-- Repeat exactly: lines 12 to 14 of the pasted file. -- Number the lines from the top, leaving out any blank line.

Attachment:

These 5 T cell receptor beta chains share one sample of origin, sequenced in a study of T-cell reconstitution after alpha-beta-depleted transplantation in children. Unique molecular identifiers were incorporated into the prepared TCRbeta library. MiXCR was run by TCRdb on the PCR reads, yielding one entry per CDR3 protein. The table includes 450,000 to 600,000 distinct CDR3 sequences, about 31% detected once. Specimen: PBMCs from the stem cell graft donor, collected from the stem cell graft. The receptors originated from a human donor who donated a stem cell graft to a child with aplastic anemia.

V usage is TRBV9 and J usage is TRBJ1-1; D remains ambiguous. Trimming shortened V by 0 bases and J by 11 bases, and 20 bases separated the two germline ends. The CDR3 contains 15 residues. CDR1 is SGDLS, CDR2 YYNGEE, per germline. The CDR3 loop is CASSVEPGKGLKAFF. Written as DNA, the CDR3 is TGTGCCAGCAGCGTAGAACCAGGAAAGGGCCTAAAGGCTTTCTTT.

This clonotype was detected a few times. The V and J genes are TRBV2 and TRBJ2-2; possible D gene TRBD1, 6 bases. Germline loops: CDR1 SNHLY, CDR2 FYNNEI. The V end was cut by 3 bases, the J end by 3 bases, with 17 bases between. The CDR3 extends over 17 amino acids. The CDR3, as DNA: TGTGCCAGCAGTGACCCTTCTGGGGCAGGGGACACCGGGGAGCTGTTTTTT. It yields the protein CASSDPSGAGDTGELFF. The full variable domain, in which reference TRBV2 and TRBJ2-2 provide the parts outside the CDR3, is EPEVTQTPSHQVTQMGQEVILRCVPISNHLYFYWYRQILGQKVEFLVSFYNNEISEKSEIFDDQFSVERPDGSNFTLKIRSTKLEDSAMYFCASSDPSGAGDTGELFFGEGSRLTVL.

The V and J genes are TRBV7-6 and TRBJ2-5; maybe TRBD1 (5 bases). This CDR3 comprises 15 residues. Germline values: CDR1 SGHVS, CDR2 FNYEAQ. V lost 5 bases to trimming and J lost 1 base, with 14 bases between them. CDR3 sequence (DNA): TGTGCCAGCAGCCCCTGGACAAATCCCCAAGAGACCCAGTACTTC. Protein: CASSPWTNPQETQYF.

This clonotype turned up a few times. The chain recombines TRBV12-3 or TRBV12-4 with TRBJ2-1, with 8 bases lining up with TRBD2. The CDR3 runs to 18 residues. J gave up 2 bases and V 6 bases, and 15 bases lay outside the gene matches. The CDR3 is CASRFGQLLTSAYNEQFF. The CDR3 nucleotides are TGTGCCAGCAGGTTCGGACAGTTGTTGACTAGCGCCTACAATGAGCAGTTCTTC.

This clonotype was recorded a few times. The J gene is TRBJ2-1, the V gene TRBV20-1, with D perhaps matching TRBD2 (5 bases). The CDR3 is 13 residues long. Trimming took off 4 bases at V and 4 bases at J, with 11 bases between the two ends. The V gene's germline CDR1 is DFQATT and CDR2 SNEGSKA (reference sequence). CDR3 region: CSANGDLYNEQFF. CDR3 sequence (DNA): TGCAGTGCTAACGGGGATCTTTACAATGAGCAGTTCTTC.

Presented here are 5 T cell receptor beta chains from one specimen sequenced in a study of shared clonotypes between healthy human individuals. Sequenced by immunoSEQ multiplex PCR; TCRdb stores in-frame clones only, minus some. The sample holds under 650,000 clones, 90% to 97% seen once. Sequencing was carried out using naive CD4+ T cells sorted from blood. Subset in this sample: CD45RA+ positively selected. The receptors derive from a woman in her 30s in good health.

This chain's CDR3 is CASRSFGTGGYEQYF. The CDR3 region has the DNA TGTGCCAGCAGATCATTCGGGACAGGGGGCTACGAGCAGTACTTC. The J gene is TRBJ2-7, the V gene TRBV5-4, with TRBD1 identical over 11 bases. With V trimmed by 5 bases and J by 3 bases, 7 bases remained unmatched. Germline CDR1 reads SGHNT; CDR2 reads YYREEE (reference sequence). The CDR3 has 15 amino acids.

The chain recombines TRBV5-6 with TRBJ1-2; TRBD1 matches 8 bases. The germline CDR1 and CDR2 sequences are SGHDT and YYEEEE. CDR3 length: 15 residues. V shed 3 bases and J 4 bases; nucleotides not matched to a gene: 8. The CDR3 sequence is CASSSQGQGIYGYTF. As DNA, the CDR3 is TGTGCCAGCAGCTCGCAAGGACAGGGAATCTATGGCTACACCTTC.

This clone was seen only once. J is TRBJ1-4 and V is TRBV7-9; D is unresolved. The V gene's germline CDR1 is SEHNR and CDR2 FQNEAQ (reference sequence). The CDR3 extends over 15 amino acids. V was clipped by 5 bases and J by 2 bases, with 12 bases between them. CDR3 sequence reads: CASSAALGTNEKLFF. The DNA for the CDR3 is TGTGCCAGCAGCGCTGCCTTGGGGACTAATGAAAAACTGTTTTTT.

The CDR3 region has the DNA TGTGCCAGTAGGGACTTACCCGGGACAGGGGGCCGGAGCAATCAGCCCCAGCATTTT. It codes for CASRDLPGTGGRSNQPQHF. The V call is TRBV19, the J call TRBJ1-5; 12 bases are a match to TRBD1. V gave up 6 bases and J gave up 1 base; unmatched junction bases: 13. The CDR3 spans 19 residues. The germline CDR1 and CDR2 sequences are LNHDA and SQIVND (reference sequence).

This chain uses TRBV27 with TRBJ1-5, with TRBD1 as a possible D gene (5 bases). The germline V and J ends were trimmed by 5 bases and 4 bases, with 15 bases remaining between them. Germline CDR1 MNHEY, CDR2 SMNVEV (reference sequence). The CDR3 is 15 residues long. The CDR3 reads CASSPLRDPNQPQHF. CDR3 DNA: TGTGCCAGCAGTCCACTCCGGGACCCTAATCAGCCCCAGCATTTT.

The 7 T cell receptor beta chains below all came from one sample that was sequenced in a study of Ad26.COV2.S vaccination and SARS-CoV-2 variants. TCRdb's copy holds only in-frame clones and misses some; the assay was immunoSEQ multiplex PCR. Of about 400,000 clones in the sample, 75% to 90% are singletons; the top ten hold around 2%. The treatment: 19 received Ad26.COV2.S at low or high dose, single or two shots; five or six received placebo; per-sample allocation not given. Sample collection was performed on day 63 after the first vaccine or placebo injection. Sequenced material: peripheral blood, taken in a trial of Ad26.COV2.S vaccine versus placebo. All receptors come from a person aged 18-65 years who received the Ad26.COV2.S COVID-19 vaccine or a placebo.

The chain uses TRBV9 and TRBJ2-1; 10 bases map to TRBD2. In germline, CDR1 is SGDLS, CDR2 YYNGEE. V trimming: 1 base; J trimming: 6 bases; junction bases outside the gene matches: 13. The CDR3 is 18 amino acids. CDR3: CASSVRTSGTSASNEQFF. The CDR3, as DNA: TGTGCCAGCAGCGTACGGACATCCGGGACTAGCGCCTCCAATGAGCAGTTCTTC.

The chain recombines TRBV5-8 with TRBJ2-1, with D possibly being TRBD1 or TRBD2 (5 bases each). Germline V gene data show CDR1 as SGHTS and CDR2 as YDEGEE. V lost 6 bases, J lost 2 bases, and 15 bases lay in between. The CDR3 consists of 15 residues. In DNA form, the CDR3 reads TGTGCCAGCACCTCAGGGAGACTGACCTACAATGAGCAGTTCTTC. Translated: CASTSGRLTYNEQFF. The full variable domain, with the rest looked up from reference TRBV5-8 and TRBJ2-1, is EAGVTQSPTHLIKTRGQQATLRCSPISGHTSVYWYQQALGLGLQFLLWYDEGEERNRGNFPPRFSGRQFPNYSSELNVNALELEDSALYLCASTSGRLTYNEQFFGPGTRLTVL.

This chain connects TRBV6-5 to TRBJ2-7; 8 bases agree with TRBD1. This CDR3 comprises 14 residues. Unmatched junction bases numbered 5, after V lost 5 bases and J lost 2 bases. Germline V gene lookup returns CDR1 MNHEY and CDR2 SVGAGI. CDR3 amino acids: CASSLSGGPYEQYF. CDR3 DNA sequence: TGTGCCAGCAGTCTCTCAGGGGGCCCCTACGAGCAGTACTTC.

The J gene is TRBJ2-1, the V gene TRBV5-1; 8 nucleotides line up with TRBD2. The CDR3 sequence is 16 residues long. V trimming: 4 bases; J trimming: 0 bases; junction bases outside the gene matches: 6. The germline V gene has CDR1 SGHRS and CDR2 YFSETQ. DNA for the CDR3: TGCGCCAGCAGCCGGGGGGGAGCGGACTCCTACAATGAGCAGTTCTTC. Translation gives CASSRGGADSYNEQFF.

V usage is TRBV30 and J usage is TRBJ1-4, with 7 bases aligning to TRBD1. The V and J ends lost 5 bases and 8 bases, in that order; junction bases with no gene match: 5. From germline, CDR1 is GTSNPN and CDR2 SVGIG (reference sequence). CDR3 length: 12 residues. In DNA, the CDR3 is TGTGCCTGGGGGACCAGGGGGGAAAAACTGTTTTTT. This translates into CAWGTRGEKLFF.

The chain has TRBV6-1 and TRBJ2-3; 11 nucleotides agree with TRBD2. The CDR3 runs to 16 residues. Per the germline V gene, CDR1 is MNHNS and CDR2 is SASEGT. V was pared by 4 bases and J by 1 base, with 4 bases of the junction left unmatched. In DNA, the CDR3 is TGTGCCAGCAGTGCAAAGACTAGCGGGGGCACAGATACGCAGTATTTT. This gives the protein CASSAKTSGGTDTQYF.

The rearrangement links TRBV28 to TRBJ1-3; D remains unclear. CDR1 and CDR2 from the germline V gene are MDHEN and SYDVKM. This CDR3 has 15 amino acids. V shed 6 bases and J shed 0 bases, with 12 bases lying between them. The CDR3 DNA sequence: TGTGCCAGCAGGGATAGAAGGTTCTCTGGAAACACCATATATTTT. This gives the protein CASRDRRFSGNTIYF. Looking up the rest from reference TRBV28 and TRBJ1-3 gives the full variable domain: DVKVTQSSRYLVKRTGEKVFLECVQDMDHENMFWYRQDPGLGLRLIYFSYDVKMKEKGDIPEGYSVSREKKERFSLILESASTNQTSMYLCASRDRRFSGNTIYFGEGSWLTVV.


This chain uses TRBV27 with TRBJ1-5, with TRBD1 as a possible D gene (5 bases). The germline V and J ends were trimmed by 5 bases and 4 bases, with 15 bases remaining between them. Germline CDR1 MNHEY, CDR2 SMNVEV (reference sequence). The CDR3 is 15 residues long. The CDR3 reads CASSPLRDPNQPQHF. CDR3 DNA: TGTGCCAGCAGTCCACTCCGGGACCCTAATCAGCCCCAGCATTTT.

The 7 T cell receptor beta chains below all came from one sample that was sequenced in a study of Ad26.COV2.S vaccination and SARS-CoV-2 variants. TCRdb's copy holds only in-frame clones and misses some; the assay was immunoSEQ multiplex PCR. Of about 400,000 clones in the sample, 75% to 90% are singletons; the top ten hold around 2%. The treatment: 19 received Ad26.COV2.S at low or high dose, single or two shots; five or six received placebo; per-sample allocation not given. Sample collection was performed on day 63 after the first vaccine or placebo injection. Sequenced material: peripheral blood, taken in a trial of Ad26.COV2.S vaccine versus placebo. All receptors come from a person aged 18-65 years who received the Ad26.COV2.S COVID-19 vaccine or a placebo.

The chain uses TRBV9 and TRBJ2-1; 10 bases map to TRBD2. In germline, CDR1 is SGDLS, CDR2 YYNGEE. V trimming: 1 base; J trimming: 6 bases; junction bases outside the gene matches: 13. The CDR3 is 18 amino acids. CDR3: CASSVRTSGTSASNEQFF. The CDR3, as DNA: TGTGCCAGCAGCGTACGGACATCCGGGACTAGCGCCTCCAATGAGCAGTTCTTC.